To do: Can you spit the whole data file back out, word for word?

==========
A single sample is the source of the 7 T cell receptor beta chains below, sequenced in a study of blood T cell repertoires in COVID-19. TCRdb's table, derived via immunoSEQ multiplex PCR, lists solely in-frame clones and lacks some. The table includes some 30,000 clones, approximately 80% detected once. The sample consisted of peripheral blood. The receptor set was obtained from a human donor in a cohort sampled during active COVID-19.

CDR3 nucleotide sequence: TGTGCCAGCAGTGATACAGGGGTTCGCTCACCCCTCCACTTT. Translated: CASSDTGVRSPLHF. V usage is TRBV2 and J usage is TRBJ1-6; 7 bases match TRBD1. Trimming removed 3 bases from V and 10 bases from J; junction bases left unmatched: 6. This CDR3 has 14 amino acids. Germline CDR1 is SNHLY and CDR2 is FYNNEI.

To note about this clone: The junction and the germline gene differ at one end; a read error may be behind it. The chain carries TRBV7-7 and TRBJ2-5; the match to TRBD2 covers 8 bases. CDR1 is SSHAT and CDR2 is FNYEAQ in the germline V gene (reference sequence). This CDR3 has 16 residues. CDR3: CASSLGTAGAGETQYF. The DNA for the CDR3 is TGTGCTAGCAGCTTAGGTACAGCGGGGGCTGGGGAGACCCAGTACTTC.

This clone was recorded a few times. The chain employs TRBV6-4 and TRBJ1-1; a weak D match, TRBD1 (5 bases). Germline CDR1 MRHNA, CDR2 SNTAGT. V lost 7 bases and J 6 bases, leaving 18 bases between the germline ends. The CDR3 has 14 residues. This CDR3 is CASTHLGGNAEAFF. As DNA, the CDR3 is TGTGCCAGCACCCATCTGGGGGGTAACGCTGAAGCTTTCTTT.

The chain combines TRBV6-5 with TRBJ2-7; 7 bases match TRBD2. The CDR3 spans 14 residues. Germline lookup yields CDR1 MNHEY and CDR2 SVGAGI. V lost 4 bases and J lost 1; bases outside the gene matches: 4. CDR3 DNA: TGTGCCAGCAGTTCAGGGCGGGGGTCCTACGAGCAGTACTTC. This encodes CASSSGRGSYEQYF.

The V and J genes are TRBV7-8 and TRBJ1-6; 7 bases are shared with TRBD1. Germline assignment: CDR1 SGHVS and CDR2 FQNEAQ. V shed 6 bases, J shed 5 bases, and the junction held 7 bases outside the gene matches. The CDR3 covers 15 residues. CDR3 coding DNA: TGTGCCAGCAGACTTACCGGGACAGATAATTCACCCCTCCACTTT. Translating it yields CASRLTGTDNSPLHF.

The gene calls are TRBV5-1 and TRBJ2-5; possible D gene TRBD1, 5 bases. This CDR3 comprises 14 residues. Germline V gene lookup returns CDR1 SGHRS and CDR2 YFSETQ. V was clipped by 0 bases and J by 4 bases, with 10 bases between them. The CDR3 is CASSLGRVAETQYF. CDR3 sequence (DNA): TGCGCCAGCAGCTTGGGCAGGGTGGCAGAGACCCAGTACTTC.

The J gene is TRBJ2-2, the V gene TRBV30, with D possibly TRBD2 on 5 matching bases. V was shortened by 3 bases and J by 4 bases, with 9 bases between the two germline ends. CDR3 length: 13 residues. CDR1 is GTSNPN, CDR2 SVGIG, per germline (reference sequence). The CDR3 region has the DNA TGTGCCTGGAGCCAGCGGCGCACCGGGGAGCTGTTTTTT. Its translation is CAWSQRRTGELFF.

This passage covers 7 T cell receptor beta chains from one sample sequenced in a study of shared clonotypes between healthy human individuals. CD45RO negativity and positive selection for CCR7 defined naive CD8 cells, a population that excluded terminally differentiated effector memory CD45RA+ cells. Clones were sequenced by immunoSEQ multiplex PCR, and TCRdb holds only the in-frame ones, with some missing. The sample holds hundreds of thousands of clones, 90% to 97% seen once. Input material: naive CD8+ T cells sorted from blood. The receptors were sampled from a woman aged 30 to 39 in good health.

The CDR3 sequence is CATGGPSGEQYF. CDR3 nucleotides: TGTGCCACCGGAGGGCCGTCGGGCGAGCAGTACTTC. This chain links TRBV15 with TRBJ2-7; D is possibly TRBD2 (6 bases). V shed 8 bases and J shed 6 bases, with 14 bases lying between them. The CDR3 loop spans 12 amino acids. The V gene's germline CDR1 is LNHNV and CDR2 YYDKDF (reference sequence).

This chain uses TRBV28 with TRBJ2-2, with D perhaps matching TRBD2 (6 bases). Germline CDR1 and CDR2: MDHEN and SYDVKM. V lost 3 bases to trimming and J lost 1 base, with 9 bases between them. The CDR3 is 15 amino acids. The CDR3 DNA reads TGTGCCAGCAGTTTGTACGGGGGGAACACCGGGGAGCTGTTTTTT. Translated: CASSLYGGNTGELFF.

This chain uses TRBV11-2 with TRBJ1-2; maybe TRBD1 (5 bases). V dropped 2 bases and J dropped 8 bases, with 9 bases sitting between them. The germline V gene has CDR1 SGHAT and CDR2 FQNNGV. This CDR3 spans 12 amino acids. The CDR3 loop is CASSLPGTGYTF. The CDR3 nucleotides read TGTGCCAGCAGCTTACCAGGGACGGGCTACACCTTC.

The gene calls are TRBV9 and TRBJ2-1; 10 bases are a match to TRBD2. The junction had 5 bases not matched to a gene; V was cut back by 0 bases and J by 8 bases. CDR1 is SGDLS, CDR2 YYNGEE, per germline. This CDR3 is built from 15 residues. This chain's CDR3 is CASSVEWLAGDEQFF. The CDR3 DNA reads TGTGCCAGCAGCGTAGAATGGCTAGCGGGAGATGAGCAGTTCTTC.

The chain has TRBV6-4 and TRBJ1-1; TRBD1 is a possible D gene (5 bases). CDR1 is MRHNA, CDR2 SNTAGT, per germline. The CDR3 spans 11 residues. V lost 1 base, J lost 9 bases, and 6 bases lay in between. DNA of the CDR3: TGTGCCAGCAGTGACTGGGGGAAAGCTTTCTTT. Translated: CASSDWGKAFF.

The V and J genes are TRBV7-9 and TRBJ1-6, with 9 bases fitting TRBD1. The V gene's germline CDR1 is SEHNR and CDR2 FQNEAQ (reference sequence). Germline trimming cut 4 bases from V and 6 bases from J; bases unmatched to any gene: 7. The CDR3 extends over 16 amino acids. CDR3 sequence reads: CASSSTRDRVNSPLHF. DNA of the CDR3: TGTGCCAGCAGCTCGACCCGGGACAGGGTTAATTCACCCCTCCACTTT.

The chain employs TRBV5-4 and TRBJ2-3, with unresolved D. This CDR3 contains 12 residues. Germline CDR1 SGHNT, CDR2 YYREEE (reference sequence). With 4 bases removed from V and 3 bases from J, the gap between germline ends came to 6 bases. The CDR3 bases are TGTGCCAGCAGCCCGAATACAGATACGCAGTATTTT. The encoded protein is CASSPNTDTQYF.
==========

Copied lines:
A single sample is the source of the 7 T cell receptor beta chains below, sequenced in a study of blood T cell repertoires in COVID-19. TCRdb's table, derived via immunoSEQ multiplex PCR, lists solely in-frame clones and lacks some. The table includes some 30,000 clones, approximately 80% detected once. The sample consisted of peripheral blood. The receptor set was obtained from a human donor in a cohort sampled during active COVID-19.

CDR3 nucleotide sequence: TGTGCCAGCAGTGATACAGGGGTTCGCTCACCCCTCCACTTT. Translated: CASSDTGVRSPLHF. V usage is TRBV2 and J usage is TRBJ1-6; 7 bases match TRBD1. Trimming removed 3 bases from V and 10 bases from J; junction bases left unmatched: 6. This CDR3 has 14 amino acids. Germline CDR1 is SNHLY and CDR2 is FYNNEI.

To note about this clone: The junction and the germline gene differ at one end; a read error may be behind it. The chain carries TRBV7-7 and TRBJ2-5; the match to TRBD2 covers 8 bases. CDR1 is SSHAT and CDR2 is FNYEAQ in the germline V gene (reference sequence). This CDR3 has 16 residues. CDR3: CASSLGTAGAGETQYF. The DNA for the CDR3 is TGTGCTAGCAGCTTAGGTACAGCGGGGGCTGGGGAGACCCAGTACTTC.

This clone was recorded a few times. The chain employs TRBV6-4 and TRBJ1-1; a weak D match, TRBD1 (5 bases). Germline CDR1 MRHNA, CDR2 SNTAGT. V lost 7 bases and J 6 bases, leaving 18 bases between the germline ends. The CDR3 has 14 residues. This CDR3 is CASTHLGGNAEAFF. As DNA, the CDR3 is TGTGCCAGCACCCATCTGGGGGGTAACGCTGAAGCTTTCTTT.

The chain combines TRBV6-5 with TRBJ2-7; 7 bases match TRBD2. The CDR3 spans 14 residues. Germline lookup yields CDR1 MNHEY and CDR2 SVGAGI. V lost 4 bases and J lost 1; bases outside the gene matches: 4. CDR3 DNA: TGTGCCAGCAGTTCAGGGCGGGGGTCCTACGAGCAGTACTTC. This encodes CASSSGRGSYEQYF.

The V and J genes are TRBV7-8 and TRBJ1-6; 7 bases are shared with TRBD1. Germline assignment: CDR1 SGHVS and CDR2 FQNEAQ. V shed 6 bases, J shed 5 bases, and the junction held 7 bases outside the gene matches. The CDR3 covers 15 residues. CDR3 coding DNA: TGTGCCAGCAGACTTACCGGGACAGATAATTCACCCCTCCACTTT. Translating it yields CASRLTGTDNSPLHF.

The gene calls are TRBV5-1 and TRBJ2-5; possible D gene TRBD1, 5 bases. This CDR3 comprises 14 residues. Germline V gene lookup returns CDR1 SGHRS and CDR2 YFSETQ. V was clipped by 0 bases and J by 4 bases, with 10 bases between them. The CDR3 is CASSLGRVAETQYF. CDR3 sequence (DNA): TGCGCCAGCAGCTTGGGCAGGGTGGCAGAGACCCAGTACTTC.

The J gene is TRBJ2-2, the V gene TRBV30, with D possibly TRBD2 on 5 matching bases. V was shortened by 3 bases and J by 4 bases, with 9 bases between the two germline ends. CDR3 length: 13 residues. CDR1 is GTSNPN, CDR2 SVGIG, per germline (reference sequence). The CDR3 region has the DNA TGTGCCTGGAGCCAGCGGCGCACCGGGGAGCTGTTTTTT. Its translation is CAWSQRRTGELFF.

This passage covers 7 T cell receptor beta chains from one sample sequenced in a study of shared clonotypes between healthy human individuals. CD45RO negativity and positive selection for CCR7 defined naive CD8 cells, a population that excluded terminally differentiated effector memory CD45RA+ cells. Clones were sequenced by immunoSEQ multiplex PCR, and TCRdb holds only the in-frame ones, with some missing. The sample holds hundreds of thousands of clones, 90% to 97% seen once. Input material: naive CD8+ T cells sorted from blood. The receptors were sampled from a woman aged 30 to 39 in good health.

The CDR3 sequence is CATGGPSGEQYF. CDR3 nucleotides: TGTGCCACCGGAGGGCCGTCGGGCGAGCAGTACTTC. This chain links TRBV15 with TRBJ2-7; D is possibly TRBD2 (6 bases). V shed 8 bases and J shed 6 bases, with 14 bases lying between them. The CDR3 loop spans 12 amino acids. The V gene's germline CDR1 is LNHNV and CDR2 YYDKDF (reference sequence).

This chain uses TRBV28 with TRBJ2-2, with D perhaps matching TRBD2 (6 bases). Germline CDR1 and CDR2: MDHEN and SYDVKM. V lost 3 bases to trimming and J lost 1 base, with 9 bases between them. The CDR3 is 15 amino acids. The CDR3 DNA reads TGTGCCAGCAGTTTGTACGGGGGGAACACCGGGGAGCTGTTTTTT. Translated: CASSLYGGNTGELFF.

This chain uses TRBV11-2 with TRBJ1-2; maybe TRBD1 (5 bases). V dropped 2 bases and J dropped 8 bases, with 9 bases sitting between them. The germline V gene has CDR1 SGHAT and CDR2 FQNNGV. This CDR3 spans 12 amino acids. The CDR3 loop is CASSLPGTGYTF. The CDR3 nucleotides read TGTGCCAGCAGCTTACCAGGGACGGGCTACACCTTC.

The gene calls are TRBV9 and TRBJ2-1; 10 bases are a match to TRBD2. The junction had 5 bases not matched to a gene; V was cut back by 0 bases and J by 8 bases. CDR1 is SGDLS, CDR2 YYNGEE, per germline. This CDR3 is built from 15 residues. This chain's CDR3 is CASSVEWLAGDEQFF. The CDR3 DNA reads TGTGCCAGCAGCGTAGAATGGCTAGCGGGAGATGAGCAGTTCTTC.

The chain has TRBV6-4 and TRBJ1-1; TRBD1 is a possible D gene (5 bases). CDR1 is MRHNA, CDR2 SNTAGT, per germline. The CDR3 spans 11 residues. V lost 1 base, J lost 9 bases, and 6 bases lay in between. DNA of the CDR3: TGTGCCAGCAGTGACTGGGGGAAAGCTTTCTTT. Translated: CASSDWGKAFF.

The V and J genes are TRBV7-9 and TRBJ1-6, with 9 bases fitting TRBD1. The V gene's germline CDR1 is SEHNR and CDR2 FQNEAQ (reference sequence). Germline trimming cut 4 bases from V and 6 bases from J; bases unmatched to any gene: 7. The CDR3 extends over 16 amino acids. CDR3 sequence reads: CASSSTRDRVNSPLHF. DNA of the CDR3: TGTGCCAGCAGCTCGACCCGGGACAGGGTTAATTCACCCCTCCACTTT.

The chain employs TRBV5-4 and TRBJ2-3, with unresolved D. This CDR3 contains 12 residues. Germline CDR1 SGHNT, CDR2 YYREEE (reference sequence). With 4 bases removed from V and 3 bases from J, the gap between germline ends came to 6 bases. The CDR3 bases are TGTGCCAGCAGCCCGAATACAGATACGCAGTATTTT. The encoded protein is CASSPNTDTQYF.